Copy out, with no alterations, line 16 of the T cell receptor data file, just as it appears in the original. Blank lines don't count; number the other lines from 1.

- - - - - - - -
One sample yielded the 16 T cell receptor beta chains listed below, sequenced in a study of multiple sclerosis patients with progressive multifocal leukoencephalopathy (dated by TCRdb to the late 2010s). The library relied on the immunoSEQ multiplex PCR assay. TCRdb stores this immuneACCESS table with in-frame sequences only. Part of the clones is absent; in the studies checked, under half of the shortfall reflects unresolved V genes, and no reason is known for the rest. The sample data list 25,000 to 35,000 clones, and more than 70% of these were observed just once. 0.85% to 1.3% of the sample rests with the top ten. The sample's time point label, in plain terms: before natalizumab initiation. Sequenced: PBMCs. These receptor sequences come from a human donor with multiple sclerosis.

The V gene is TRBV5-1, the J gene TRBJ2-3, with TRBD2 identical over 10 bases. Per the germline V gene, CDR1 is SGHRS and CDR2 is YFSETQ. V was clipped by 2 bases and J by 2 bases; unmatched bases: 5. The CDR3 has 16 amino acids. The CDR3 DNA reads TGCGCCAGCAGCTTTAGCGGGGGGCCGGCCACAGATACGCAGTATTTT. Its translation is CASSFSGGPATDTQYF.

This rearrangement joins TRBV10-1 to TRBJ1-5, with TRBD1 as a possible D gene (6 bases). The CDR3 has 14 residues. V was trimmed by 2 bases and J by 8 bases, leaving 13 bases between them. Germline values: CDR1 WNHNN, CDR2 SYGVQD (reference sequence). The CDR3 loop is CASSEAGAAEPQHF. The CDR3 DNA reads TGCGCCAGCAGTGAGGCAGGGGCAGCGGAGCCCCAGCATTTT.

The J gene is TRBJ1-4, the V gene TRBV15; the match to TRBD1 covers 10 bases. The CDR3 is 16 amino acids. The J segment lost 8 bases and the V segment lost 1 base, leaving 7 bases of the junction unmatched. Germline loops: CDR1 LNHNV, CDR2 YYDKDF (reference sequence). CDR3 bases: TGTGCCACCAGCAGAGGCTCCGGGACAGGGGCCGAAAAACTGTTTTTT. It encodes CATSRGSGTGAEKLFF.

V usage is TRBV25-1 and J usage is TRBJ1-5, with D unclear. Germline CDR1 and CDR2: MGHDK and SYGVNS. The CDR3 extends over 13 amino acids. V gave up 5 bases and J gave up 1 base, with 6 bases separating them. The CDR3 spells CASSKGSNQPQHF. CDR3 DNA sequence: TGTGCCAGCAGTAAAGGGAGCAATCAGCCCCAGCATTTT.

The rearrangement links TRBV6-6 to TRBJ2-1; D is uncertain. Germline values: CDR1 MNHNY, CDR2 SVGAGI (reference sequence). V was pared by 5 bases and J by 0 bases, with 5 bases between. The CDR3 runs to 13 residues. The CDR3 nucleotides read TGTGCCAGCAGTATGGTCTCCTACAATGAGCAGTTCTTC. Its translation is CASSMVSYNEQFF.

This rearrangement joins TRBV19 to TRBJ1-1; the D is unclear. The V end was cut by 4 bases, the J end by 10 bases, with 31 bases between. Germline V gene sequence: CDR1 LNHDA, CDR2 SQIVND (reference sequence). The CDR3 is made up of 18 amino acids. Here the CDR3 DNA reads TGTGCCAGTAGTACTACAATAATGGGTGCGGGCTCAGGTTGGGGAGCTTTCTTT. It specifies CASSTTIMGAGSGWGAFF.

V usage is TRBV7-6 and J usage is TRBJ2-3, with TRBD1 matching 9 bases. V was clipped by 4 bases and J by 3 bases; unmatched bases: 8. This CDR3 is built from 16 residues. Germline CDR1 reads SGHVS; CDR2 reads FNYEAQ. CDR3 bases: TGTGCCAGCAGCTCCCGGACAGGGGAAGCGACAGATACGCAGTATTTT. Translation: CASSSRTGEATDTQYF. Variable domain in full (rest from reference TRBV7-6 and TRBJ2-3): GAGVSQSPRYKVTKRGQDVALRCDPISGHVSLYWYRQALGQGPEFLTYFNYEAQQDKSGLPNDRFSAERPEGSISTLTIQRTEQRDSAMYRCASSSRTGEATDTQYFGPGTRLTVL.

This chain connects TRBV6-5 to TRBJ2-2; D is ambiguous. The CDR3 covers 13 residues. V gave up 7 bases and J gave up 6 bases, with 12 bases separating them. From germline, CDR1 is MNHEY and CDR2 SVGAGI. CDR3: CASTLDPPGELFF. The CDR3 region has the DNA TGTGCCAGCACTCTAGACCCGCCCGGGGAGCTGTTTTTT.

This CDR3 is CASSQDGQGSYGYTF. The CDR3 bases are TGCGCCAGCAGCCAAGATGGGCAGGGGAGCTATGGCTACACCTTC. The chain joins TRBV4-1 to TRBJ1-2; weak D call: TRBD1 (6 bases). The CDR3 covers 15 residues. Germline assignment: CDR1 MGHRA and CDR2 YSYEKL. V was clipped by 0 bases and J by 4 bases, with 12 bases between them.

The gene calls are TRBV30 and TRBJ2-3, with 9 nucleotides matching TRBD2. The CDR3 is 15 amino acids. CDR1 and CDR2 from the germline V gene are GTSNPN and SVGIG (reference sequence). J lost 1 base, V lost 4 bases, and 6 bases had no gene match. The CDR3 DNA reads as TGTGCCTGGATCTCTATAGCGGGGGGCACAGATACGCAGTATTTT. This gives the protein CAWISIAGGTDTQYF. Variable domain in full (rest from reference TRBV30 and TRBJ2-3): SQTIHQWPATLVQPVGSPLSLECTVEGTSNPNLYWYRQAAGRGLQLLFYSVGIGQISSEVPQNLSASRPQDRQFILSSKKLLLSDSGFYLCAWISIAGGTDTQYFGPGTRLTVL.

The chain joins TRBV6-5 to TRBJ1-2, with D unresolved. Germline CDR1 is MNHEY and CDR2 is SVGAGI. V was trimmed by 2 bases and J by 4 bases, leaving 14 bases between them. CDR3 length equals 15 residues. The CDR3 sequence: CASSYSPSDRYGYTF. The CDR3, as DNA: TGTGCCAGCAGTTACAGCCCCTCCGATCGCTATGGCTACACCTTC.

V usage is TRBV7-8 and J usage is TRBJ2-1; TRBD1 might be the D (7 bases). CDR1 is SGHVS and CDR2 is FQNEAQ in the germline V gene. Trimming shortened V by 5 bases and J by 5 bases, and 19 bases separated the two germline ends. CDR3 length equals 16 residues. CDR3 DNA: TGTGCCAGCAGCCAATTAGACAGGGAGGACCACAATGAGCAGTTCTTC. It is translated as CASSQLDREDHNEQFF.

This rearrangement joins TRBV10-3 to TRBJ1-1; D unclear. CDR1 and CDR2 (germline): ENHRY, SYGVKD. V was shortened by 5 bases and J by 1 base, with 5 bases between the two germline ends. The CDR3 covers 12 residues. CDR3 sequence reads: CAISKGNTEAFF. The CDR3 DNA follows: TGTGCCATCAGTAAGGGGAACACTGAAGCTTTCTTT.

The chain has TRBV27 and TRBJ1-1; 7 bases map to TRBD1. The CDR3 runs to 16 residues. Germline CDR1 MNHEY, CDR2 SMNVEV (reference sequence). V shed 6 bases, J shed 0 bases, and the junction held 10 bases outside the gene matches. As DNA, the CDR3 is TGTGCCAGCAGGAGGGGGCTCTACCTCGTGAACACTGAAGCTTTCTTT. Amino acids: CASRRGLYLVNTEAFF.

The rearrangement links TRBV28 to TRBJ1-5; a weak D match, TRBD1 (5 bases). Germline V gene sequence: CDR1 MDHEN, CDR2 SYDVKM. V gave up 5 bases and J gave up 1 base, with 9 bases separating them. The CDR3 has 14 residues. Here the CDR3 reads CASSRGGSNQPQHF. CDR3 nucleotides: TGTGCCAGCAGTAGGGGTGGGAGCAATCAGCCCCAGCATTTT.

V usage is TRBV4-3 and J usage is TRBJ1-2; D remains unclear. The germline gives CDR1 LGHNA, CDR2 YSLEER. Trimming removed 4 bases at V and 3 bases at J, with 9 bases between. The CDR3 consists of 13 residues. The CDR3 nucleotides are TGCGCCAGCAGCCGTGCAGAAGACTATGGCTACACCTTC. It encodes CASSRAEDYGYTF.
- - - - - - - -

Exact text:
The rearrangement links TRBV28 to TRBJ1-5; a weak D match, TRBD1 (5 bases). Germline V gene sequence: CDR1 MDHEN, CDR2 SYDVKM. V gave up 5 bases and J gave up 1 base, with 9 bases separating them. The CDR3 has 14 residues. Here the CDR3 reads CASSRGGSNQPQHF. CDR3 nucleotides: TGTGCCAGCAGTAGGGGTGGGAGCAATCAGCCCCAGCATTTT.